Earlier this week, the Federal Bureau of Alcohol, Tobacco, Firearms and Explosives broke up a plot by two neo-Nazi skinheads to assassinate Barack Obama and shoot or decapitate 102 black people in a Tennessee murder spree.
I’m not one to devote much attention to the most extreme racist elements of our society who fill the ranks of organized and overt white supremacist groups. I’d rather deprive them of the attention they seem to seek.
And, on the whole, the white wingnuts seem far less of a threat than the everyday unconscious racism that permeates our mainstream institutions and produces devastating disadvantages for people of color (along with untold privileges for whites). Trying to change the racial bias of deeply entrenched policies and institutions somehow seems a lot less futile than trying to convert a proud swastika-tattooed, white-hooded racist.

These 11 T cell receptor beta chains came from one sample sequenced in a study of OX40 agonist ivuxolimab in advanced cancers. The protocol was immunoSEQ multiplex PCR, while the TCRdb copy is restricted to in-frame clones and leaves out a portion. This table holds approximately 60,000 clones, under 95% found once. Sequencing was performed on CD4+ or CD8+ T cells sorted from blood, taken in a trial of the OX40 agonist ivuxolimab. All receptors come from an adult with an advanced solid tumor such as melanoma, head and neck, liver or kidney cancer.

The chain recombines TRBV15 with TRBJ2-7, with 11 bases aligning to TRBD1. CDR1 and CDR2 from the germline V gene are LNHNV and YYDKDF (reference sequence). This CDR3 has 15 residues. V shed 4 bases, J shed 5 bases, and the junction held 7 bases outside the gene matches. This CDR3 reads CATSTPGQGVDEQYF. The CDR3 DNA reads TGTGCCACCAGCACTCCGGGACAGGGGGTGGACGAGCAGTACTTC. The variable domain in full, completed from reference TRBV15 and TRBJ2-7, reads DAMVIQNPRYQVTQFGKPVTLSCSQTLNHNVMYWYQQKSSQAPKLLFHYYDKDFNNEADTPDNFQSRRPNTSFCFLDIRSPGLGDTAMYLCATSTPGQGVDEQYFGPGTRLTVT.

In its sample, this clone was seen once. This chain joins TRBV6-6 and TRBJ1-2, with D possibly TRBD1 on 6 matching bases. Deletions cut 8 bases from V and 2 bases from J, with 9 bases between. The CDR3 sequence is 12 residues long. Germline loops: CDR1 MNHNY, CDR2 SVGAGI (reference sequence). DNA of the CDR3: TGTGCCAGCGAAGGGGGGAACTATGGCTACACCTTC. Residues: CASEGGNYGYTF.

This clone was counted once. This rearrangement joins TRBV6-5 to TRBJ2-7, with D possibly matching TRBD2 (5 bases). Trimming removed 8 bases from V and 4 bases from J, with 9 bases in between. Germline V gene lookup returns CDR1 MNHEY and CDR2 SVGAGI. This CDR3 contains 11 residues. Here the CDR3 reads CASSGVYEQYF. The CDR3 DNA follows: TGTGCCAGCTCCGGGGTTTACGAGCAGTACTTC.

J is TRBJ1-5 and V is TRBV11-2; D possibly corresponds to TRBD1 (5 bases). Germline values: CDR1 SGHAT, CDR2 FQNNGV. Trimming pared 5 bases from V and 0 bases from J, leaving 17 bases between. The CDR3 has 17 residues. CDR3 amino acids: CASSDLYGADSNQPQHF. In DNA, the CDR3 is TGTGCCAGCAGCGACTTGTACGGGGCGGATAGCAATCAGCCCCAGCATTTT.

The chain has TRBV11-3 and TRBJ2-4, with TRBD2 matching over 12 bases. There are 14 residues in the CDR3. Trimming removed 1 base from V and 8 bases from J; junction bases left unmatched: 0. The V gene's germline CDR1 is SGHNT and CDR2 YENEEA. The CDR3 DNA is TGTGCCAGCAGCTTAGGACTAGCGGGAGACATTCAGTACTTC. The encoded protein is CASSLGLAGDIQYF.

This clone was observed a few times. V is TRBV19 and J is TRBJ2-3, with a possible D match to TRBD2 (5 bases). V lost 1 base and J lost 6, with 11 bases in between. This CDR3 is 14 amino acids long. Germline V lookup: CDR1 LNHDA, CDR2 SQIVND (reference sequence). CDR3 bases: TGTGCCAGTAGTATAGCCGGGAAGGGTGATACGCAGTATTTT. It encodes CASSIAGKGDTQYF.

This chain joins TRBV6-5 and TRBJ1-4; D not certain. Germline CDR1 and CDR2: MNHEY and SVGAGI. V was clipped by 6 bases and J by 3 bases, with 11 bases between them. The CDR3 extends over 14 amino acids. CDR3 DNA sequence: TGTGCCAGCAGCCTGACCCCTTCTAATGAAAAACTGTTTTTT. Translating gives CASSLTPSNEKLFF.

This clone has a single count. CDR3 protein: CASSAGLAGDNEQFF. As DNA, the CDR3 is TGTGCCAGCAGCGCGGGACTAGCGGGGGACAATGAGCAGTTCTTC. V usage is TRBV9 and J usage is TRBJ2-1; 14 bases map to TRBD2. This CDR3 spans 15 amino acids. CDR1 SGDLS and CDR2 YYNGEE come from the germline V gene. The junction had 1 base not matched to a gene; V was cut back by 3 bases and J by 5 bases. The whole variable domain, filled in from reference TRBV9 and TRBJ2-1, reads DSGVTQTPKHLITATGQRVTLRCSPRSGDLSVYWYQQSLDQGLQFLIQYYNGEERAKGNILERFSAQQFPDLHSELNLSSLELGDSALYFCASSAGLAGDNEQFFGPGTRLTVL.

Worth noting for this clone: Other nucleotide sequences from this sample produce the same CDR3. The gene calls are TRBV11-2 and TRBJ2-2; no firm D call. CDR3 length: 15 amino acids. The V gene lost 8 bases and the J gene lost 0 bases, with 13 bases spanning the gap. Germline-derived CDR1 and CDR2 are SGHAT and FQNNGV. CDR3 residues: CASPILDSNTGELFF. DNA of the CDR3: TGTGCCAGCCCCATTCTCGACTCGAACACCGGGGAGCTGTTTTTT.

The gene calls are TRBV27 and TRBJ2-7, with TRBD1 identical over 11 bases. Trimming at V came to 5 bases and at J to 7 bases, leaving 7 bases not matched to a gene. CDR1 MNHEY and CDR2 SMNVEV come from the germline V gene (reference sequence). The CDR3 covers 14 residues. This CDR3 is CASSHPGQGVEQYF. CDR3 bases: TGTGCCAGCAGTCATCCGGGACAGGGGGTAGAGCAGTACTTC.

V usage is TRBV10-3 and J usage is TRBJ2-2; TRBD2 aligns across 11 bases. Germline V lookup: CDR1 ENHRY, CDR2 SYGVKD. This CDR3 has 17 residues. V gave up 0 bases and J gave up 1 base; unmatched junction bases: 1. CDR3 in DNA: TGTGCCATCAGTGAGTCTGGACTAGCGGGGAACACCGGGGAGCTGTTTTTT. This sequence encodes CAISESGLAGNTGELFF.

But Obama’s campaign has reinvigorated all kinds of racist elements in our society – from the privately biased to the publicly bigoted. Now, any wacko with a weapon has to be taken seriously because they’re just one gunshot away from making a name for themselves. As much as I’d like to ignore them, the reinvigorated white supremacist movement requires more scrutiny.
James Ridgeway, author of Blood in the Face: The Ku Klux Klan, Aryan Nations, Nazi Skinheads and the Rise of a New White Culture, has an interesting post this week in a UK Guardian blog, entitled: Fourteen Words that spell racism: The prospect of an African-American president is bringing white supremacist subculture in the US out of the shadows.” Accompany the article is a short video, shown above, that features an interview with a white supremacist, Steven Boswell, Leader, Missouri Chapter National Socialist Movement.